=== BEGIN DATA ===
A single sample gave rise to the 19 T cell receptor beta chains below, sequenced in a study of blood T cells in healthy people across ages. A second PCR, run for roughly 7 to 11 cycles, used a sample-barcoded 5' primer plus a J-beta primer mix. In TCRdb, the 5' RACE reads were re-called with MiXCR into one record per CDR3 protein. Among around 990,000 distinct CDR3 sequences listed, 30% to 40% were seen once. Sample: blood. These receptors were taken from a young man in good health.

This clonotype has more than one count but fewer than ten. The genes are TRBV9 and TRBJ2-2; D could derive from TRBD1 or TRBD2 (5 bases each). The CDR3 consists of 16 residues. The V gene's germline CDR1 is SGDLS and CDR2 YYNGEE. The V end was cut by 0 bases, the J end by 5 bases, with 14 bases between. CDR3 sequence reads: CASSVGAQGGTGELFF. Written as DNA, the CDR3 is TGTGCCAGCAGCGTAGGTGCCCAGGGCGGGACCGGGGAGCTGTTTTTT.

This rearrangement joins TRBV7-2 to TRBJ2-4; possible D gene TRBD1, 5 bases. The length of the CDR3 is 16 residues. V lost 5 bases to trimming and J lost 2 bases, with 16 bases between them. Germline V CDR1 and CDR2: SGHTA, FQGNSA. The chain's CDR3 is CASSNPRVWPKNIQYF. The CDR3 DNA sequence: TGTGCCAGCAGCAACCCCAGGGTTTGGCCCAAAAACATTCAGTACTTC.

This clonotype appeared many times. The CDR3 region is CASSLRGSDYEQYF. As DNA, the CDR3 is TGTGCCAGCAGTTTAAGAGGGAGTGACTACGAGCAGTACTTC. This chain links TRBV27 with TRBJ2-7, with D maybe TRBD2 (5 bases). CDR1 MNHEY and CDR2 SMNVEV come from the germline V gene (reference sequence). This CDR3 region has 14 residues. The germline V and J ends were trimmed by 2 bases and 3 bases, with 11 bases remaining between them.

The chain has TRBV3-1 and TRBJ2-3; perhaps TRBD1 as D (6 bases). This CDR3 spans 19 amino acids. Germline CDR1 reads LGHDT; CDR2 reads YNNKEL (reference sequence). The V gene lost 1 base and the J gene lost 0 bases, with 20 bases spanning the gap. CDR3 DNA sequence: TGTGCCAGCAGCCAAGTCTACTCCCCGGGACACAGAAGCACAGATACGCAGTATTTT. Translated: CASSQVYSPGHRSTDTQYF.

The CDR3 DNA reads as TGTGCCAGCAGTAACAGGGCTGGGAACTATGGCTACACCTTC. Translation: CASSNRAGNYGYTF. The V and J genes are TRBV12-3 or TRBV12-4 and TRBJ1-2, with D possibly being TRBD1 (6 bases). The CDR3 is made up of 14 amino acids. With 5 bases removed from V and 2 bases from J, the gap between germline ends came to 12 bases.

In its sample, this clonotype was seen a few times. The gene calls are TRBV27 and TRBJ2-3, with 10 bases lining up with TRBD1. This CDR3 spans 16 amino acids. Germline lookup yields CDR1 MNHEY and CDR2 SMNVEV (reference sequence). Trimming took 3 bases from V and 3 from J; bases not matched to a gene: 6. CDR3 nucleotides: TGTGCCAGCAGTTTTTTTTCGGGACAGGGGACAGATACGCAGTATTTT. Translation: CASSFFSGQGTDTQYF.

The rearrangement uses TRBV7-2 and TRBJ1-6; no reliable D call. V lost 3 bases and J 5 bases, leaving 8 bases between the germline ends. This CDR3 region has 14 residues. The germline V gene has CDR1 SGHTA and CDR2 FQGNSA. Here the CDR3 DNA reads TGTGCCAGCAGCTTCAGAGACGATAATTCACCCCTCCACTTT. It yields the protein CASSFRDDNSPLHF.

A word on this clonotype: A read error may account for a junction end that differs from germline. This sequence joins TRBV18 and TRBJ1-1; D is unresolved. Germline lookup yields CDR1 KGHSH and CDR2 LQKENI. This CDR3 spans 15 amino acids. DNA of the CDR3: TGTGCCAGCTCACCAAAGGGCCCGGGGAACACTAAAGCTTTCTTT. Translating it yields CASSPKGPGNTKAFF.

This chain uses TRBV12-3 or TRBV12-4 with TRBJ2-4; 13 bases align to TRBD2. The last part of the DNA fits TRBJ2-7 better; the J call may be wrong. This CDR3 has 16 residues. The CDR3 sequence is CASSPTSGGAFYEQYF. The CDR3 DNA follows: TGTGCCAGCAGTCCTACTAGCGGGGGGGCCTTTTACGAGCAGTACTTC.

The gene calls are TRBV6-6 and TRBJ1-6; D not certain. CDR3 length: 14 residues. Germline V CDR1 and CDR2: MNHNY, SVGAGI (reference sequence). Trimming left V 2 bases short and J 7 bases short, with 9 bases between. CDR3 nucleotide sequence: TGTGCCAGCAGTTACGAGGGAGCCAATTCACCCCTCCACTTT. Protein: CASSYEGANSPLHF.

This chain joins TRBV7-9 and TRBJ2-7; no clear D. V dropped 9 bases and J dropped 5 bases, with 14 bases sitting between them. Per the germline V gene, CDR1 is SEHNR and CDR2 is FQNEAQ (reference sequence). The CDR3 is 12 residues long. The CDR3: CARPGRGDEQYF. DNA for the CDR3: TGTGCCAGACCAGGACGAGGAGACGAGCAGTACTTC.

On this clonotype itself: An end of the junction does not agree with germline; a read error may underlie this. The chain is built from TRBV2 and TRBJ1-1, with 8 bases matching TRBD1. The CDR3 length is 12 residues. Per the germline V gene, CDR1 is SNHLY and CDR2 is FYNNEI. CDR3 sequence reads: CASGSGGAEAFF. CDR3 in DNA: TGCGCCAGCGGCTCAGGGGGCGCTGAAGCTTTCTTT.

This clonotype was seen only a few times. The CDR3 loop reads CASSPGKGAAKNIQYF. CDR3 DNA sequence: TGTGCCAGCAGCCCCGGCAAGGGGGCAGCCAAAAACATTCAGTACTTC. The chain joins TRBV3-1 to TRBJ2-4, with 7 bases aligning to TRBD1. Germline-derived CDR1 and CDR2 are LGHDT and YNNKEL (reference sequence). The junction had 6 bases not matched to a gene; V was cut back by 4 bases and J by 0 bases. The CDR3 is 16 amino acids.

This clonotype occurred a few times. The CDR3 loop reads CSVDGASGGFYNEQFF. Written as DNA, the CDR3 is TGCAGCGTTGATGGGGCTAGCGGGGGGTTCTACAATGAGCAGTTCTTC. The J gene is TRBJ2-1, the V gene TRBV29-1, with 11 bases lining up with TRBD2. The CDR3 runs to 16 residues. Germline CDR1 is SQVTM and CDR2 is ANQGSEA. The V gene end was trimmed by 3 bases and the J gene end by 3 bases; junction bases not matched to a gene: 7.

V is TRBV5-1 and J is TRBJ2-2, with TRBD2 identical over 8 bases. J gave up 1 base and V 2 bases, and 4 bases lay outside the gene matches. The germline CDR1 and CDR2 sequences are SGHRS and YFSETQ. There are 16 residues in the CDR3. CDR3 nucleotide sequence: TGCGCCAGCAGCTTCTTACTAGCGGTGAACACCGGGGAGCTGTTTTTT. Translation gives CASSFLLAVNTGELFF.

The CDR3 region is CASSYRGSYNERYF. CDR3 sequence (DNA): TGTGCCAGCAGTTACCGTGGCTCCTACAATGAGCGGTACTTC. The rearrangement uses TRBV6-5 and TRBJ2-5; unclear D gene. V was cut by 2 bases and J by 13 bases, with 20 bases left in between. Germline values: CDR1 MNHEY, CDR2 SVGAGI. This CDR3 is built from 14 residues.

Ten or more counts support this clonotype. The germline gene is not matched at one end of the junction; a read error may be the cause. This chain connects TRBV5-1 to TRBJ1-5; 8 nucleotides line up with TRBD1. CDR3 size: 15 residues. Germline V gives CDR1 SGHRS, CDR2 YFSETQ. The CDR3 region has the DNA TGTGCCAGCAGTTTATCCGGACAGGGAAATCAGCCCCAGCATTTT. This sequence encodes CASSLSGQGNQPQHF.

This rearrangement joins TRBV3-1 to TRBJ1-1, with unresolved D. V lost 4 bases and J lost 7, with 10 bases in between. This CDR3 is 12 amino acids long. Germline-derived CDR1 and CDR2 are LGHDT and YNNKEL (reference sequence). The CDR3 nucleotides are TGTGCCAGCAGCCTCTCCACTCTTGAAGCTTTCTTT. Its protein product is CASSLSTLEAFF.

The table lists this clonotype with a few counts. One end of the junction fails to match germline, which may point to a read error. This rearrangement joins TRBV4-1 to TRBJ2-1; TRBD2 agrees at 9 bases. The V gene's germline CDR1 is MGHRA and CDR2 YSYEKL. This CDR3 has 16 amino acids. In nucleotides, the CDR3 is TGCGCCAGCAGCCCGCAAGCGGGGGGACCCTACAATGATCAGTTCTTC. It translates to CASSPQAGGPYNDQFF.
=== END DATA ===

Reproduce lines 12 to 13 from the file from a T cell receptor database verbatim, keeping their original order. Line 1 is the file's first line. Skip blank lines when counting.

This chain joins TRBV7-9 and TRBJ2-7; no clear D. V dropped 9 bases and J dropped 5 bases, with 14 bases sitting between them. Per the germline V gene, CDR1 is SEHNR and CDR2 is FQNEAQ (reference sequence). The CDR3 is 12 residues long. The CDR3: CARPGRGDEQYF. DNA for the CDR3: TGTGCCAGACCAGGACGAGGAGACGAGCAGTACTTC.

On this clonotype itself: An end of the junction does not agree with germline; a read error may underlie this. The chain is built from TRBV2 and TRBJ1-1, with 8 bases matching TRBD1. The CDR3 length is 12 residues. Per the germline V gene, CDR1 is SNHLY and CDR2 is FYNNEI. CDR3 sequence reads: CASGSGGAEAFF. CDR3 in DNA: TGCGCCAGCGGCTCAGGGGGCGCTGAAGCTTTCTTT.